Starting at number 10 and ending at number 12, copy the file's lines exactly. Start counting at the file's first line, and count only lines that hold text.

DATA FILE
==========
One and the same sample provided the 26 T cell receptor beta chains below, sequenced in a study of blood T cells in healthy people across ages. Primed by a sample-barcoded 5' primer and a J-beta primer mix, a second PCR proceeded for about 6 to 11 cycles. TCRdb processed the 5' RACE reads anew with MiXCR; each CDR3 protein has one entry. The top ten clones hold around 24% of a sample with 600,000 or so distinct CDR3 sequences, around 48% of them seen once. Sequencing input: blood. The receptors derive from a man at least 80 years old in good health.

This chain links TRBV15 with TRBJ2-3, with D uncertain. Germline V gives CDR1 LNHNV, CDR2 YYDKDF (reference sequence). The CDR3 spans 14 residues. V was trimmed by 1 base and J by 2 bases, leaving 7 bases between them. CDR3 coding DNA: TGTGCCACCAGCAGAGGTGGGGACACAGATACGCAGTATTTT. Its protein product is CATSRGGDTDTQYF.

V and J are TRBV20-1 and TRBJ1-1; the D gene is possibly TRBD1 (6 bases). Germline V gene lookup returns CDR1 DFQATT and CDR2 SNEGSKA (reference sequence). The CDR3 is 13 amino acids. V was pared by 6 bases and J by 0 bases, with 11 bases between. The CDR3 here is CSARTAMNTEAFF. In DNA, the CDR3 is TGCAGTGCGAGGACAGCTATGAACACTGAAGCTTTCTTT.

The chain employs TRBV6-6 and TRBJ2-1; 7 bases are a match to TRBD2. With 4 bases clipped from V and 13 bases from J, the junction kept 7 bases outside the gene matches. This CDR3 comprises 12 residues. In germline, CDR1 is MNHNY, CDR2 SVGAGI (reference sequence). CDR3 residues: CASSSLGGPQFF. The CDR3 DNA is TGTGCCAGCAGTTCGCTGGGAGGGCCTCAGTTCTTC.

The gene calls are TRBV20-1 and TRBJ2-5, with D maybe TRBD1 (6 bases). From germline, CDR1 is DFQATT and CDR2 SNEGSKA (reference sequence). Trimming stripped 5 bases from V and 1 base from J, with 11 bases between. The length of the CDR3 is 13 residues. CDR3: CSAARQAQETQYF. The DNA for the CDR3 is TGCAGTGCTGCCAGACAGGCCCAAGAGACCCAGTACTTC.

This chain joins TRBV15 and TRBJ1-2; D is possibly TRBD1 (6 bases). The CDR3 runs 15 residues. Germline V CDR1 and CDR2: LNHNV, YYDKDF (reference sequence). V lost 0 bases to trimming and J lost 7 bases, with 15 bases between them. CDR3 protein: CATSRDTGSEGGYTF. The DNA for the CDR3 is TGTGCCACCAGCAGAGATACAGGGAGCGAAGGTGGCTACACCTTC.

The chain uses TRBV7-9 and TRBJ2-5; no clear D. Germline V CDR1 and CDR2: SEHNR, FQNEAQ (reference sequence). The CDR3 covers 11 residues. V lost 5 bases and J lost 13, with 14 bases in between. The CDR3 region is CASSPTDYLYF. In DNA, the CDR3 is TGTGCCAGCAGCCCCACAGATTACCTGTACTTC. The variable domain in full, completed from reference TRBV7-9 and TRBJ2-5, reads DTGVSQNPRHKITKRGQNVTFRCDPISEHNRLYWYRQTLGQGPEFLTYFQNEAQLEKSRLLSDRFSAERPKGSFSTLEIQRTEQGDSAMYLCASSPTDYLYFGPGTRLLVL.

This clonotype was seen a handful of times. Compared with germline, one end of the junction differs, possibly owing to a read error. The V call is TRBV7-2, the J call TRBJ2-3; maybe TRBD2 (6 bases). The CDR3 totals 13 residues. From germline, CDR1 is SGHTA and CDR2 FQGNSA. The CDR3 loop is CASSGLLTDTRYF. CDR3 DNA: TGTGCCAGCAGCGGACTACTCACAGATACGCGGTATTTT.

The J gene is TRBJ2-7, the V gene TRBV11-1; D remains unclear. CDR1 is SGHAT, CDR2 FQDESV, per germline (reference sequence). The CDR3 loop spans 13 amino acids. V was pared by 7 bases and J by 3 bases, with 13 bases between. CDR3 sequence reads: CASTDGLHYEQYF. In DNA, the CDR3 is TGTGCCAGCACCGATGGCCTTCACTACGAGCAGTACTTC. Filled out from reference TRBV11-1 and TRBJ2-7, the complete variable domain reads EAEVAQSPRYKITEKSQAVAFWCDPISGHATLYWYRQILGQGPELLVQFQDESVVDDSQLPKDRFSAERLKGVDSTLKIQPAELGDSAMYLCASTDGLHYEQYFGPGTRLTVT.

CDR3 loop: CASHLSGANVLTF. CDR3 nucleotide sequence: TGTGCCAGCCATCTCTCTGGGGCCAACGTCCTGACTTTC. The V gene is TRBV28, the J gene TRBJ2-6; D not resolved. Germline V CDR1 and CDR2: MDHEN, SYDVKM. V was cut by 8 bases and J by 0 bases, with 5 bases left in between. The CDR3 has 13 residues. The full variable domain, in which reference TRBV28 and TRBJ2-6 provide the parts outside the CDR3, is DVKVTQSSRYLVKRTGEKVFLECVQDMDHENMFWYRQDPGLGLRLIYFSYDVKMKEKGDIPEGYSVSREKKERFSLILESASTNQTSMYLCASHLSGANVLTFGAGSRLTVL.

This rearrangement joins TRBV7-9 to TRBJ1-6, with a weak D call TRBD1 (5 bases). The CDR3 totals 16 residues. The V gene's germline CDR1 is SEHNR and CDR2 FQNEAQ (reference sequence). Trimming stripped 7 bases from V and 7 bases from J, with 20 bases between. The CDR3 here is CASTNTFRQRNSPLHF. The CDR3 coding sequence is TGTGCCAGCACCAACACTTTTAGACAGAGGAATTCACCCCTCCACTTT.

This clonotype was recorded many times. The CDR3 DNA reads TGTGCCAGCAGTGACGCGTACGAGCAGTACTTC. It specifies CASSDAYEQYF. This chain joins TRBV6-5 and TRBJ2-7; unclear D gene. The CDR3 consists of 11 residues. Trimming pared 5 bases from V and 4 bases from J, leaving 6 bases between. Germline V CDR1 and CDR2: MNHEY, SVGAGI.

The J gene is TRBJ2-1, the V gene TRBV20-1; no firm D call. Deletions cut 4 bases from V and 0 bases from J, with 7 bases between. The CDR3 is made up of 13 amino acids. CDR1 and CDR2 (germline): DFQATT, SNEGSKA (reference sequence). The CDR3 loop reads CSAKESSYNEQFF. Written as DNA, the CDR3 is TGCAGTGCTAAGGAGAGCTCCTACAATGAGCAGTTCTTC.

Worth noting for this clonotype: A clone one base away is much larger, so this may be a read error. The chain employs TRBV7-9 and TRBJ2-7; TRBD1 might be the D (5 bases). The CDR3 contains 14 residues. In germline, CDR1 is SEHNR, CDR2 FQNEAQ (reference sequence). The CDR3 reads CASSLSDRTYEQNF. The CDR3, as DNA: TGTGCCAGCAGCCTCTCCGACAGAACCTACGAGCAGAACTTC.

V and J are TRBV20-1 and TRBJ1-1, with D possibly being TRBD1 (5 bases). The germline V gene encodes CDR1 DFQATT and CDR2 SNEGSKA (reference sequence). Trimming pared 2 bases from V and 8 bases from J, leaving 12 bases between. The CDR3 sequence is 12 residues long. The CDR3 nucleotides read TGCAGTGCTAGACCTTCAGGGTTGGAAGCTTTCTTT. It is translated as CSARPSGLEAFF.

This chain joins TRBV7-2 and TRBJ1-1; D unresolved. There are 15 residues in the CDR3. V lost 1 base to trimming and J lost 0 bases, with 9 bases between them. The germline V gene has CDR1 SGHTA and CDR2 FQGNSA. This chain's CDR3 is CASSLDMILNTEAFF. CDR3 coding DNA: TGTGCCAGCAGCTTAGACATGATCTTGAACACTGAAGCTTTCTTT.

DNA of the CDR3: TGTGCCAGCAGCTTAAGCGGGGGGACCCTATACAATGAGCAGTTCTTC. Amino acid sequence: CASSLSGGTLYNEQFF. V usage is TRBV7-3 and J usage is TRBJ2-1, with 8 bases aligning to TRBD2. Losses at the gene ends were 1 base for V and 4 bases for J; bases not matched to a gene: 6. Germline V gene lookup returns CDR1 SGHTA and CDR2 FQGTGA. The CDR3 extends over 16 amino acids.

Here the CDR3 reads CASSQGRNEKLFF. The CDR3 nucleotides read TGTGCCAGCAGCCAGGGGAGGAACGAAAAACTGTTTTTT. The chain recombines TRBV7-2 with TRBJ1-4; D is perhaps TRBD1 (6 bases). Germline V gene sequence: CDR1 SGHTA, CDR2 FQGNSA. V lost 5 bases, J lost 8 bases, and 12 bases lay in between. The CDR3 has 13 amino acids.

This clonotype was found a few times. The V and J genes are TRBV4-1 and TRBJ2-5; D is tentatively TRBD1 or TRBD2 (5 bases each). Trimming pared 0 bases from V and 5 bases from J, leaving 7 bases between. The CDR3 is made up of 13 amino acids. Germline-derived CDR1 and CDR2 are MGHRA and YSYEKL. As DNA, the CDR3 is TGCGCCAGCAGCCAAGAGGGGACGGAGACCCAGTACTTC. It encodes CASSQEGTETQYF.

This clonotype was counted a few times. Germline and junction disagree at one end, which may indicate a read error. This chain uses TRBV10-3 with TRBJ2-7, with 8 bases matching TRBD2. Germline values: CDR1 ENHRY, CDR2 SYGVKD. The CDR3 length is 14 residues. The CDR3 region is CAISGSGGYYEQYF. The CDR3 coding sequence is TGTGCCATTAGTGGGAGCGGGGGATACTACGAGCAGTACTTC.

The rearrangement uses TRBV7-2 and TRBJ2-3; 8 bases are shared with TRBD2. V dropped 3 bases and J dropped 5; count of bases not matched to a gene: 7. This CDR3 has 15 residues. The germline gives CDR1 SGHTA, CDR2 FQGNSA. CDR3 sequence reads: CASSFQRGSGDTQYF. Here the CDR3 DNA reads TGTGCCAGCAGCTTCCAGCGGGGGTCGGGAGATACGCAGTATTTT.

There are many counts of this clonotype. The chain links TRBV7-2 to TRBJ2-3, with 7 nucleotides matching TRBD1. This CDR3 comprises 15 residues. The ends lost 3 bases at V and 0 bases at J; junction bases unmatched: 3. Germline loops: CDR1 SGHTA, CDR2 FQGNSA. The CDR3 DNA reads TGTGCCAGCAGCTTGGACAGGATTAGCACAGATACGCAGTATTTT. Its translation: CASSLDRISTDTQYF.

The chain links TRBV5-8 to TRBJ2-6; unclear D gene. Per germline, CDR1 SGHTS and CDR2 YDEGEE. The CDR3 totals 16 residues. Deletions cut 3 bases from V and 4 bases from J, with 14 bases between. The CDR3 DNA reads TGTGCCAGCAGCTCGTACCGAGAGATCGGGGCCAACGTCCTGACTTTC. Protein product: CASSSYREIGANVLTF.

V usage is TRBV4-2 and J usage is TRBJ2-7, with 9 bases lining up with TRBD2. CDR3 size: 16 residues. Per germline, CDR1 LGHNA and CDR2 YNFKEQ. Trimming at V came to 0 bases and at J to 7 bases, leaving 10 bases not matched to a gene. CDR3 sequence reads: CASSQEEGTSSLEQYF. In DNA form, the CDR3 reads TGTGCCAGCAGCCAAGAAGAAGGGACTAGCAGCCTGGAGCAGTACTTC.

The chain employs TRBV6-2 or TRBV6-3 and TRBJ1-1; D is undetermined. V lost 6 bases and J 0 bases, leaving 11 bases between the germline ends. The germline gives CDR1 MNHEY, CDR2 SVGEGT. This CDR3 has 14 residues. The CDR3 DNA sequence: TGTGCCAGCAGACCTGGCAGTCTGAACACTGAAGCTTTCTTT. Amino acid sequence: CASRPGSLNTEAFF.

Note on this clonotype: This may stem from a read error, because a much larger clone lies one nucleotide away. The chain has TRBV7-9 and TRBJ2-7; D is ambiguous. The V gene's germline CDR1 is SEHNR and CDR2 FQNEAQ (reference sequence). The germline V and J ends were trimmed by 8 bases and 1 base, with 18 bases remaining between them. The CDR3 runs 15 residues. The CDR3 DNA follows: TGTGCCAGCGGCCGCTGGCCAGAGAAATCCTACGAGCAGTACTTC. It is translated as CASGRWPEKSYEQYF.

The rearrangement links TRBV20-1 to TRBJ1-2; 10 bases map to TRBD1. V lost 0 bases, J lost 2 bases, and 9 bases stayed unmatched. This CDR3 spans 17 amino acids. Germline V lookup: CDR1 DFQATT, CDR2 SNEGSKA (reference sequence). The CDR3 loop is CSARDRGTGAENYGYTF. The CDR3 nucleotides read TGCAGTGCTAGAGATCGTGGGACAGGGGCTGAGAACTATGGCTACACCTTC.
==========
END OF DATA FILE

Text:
CDR3 loop: CASHLSGANVLTF. CDR3 nucleotide sequence: TGTGCCAGCCATCTCTCTGGGGCCAACGTCCTGACTTTC. The V gene is TRBV28, the J gene TRBJ2-6; D not resolved. Germline V CDR1 and CDR2: MDHEN, SYDVKM. V was cut by 8 bases and J by 0 bases, with 5 bases left in between. The CDR3 has 13 residues. The full variable domain, in which reference TRBV28 and TRBJ2-6 provide the parts outside the CDR3, is DVKVTQSSRYLVKRTGEKVFLECVQDMDHENMFWYRQDPGLGLRLIYFSYDVKMKEKGDIPEGYSVSREKKERFSLILESASTNQTSMYLCASHLSGANVLTFGAGSRLTVL.

This rearrangement joins TRBV7-9 to TRBJ1-6, with a weak D call TRBD1 (5 bases). The CDR3 totals 16 residues. The V gene's germline CDR1 is SEHNR and CDR2 FQNEAQ (reference sequence). Trimming stripped 7 bases from V and 7 bases from J, with 20 bases between. The CDR3 here is CASTNTFRQRNSPLHF. The CDR3 coding sequence is TGTGCCAGCACCAACACTTTTAGACAGAGGAATTCACCCCTCCACTTT.

This clonotype was recorded many times. The CDR3 DNA reads TGTGCCAGCAGTGACGCGTACGAGCAGTACTTC. It specifies CASSDAYEQYF. This chain joins TRBV6-5 and TRBJ2-7; unclear D gene. The CDR3 consists of 11 residues. Trimming pared 5 bases from V and 4 bases from J, leaving 6 bases between. Germline V CDR1 and CDR2: MNHEY, SVGAGI.